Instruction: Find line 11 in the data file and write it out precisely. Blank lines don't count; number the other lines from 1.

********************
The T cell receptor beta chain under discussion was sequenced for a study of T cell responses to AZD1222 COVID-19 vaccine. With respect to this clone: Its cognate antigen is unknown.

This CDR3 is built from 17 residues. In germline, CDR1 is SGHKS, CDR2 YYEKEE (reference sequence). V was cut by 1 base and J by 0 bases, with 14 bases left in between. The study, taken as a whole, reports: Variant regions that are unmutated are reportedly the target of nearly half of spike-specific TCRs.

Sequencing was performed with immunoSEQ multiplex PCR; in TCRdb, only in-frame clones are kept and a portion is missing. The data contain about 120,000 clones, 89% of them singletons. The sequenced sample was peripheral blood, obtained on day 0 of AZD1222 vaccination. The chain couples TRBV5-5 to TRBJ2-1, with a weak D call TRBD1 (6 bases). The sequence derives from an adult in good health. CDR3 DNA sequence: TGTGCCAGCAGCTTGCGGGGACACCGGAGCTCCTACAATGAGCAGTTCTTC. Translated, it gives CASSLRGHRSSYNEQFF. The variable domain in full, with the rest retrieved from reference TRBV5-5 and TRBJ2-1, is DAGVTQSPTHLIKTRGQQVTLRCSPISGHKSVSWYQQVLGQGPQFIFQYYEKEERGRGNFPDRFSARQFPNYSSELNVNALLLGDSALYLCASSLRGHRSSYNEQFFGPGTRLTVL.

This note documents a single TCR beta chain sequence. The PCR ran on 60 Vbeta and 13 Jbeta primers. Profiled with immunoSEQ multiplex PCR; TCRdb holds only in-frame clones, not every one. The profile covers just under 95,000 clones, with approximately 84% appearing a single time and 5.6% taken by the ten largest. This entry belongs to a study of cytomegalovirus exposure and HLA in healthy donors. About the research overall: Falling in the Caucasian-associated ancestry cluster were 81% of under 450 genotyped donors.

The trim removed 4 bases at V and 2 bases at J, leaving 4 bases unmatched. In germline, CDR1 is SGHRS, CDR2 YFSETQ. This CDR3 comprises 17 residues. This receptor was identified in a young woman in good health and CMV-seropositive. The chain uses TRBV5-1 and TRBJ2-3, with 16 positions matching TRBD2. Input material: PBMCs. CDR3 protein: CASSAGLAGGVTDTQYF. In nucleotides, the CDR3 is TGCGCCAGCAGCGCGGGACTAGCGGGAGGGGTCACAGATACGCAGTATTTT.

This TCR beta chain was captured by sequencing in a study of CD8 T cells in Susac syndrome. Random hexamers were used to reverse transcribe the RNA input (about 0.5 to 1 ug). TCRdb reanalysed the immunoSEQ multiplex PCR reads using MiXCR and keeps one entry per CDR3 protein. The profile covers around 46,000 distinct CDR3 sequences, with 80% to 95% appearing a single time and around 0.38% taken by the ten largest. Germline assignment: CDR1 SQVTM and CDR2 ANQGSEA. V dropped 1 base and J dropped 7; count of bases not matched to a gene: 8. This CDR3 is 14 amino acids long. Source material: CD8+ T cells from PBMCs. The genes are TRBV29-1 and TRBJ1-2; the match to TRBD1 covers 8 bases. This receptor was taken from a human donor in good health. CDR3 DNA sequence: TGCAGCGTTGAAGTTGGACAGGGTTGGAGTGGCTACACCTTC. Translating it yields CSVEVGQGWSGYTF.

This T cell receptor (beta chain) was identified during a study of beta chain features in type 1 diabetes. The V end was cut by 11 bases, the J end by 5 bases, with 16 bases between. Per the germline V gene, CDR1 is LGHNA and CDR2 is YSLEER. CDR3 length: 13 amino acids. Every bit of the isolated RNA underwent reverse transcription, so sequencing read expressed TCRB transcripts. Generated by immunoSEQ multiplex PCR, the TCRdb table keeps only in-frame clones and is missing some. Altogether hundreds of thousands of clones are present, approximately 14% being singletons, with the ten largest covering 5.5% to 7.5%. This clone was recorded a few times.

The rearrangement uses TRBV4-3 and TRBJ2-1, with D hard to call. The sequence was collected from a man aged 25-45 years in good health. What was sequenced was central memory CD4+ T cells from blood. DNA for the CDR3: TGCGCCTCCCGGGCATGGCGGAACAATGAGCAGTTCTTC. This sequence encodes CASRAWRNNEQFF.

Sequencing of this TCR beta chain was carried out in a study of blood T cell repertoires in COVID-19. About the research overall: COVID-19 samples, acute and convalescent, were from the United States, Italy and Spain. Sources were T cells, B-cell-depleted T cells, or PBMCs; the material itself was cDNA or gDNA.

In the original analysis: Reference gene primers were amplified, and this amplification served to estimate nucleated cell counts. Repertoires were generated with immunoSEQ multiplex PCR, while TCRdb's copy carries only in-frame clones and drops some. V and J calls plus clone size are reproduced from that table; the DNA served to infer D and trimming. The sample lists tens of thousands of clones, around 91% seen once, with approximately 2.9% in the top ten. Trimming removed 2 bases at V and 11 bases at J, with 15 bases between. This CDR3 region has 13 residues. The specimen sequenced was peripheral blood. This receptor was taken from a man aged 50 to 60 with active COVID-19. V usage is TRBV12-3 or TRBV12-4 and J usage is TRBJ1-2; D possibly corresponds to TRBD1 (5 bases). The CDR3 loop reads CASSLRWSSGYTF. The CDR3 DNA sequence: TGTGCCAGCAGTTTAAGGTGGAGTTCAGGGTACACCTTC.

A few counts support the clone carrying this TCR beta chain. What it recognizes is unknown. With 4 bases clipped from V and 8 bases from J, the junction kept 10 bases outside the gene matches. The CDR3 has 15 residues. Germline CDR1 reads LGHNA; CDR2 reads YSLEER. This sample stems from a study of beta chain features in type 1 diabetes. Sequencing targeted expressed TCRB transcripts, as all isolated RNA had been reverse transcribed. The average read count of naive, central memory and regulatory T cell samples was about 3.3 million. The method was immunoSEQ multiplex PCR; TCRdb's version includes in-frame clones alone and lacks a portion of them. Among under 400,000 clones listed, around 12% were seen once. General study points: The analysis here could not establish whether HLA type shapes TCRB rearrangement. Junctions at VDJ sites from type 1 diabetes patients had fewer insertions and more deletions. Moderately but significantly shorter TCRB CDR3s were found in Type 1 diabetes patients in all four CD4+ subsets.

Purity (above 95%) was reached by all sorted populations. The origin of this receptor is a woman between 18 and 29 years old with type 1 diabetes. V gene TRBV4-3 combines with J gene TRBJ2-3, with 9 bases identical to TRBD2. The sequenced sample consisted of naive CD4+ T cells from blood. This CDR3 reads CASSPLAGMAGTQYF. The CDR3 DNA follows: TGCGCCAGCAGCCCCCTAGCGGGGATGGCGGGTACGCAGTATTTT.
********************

A few counts support the clone carrying this TCR beta chain. What it recognizes is unknown. With 4 bases clipped from V and 8 bases from J, the junction kept 10 bases outside the gene matches. The CDR3 has 15 residues. Germline CDR1 reads LGHNA; CDR2 reads YSLEER. This sample stems from a study of beta chain features in type 1 diabetes. Sequencing targeted expressed TCRB transcripts, as all isolated RNA had been reverse transcribed. The average read count of naive, central memory and regulatory T cell samples was about 3.3 million. The method was immunoSEQ multiplex PCR; TCRdb's version includes in-frame clones alone and lacks a portion of them. Among under 400,000 clones listed, around 12% were seen once. General study points: The analysis here could not establish whether HLA type shapes TCRB rearrangement. Junctions at VDJ sites from type 1 diabetes patients had fewer insertions and more deletions. Moderately but significantly shorter TCRB CDR3s were found in Type 1 diabetes patients in all four CD4+ subsets.